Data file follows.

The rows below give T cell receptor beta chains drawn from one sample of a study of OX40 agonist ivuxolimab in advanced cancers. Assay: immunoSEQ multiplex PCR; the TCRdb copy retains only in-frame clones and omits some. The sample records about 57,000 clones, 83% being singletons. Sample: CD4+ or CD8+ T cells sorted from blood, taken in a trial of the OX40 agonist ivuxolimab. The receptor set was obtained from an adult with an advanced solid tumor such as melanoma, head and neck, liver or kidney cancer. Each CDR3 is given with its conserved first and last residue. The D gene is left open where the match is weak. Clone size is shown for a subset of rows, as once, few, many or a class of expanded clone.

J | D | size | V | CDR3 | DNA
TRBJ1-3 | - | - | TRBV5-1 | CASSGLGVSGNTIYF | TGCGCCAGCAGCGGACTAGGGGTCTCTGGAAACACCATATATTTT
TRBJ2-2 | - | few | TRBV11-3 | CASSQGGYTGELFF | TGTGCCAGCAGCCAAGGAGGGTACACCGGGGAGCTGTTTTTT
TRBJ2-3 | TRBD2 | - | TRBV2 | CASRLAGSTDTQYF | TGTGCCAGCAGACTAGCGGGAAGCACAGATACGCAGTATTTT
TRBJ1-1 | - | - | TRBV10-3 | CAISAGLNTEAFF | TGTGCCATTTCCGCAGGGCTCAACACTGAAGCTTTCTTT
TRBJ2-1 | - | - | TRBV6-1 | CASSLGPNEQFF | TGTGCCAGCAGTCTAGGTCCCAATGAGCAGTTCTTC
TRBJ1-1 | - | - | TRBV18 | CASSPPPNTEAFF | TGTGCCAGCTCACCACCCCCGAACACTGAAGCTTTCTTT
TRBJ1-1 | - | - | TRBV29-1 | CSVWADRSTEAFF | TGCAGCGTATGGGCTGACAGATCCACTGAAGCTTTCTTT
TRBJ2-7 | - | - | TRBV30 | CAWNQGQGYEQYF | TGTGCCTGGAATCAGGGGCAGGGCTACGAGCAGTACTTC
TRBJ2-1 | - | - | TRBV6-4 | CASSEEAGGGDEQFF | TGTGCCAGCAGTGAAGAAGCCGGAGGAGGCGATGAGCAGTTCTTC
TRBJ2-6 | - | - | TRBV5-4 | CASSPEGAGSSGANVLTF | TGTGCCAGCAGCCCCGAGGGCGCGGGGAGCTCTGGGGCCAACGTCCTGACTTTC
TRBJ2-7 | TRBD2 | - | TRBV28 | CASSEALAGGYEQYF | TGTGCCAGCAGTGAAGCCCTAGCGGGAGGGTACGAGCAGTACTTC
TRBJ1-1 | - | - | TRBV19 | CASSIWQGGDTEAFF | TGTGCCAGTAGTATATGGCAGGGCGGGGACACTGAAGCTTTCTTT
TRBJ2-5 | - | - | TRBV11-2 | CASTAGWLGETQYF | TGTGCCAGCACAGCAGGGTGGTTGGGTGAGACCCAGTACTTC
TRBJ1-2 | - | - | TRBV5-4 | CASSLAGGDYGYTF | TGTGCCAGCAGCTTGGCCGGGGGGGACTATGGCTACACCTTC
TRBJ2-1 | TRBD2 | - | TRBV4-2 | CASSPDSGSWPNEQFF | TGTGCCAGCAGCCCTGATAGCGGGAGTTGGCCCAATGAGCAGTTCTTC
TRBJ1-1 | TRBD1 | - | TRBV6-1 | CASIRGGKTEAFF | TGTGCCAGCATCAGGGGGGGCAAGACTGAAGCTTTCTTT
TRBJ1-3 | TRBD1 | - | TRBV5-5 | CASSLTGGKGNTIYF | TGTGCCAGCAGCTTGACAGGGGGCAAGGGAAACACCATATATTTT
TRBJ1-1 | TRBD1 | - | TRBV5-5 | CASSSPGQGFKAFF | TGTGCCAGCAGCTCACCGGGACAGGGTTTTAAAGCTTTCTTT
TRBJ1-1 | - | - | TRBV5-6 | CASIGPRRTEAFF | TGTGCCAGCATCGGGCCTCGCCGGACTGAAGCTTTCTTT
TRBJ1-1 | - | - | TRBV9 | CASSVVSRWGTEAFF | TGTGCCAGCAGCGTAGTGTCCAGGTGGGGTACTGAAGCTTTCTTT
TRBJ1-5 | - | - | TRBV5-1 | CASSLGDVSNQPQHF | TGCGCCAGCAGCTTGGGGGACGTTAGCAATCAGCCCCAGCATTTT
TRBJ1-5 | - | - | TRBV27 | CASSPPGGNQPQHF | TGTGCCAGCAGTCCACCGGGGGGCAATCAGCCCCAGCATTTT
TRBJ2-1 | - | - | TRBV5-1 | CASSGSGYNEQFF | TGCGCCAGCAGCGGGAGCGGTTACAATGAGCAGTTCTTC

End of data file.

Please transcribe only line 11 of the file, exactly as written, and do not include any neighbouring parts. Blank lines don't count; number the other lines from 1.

TRBJ2-1 | - | - | TRBV6-4 | CASSEEAGGGDEQFF | TGTGCCAGCAGTGAAGAAGCCGGAGGAGGCGATGAGCAGTTCTTC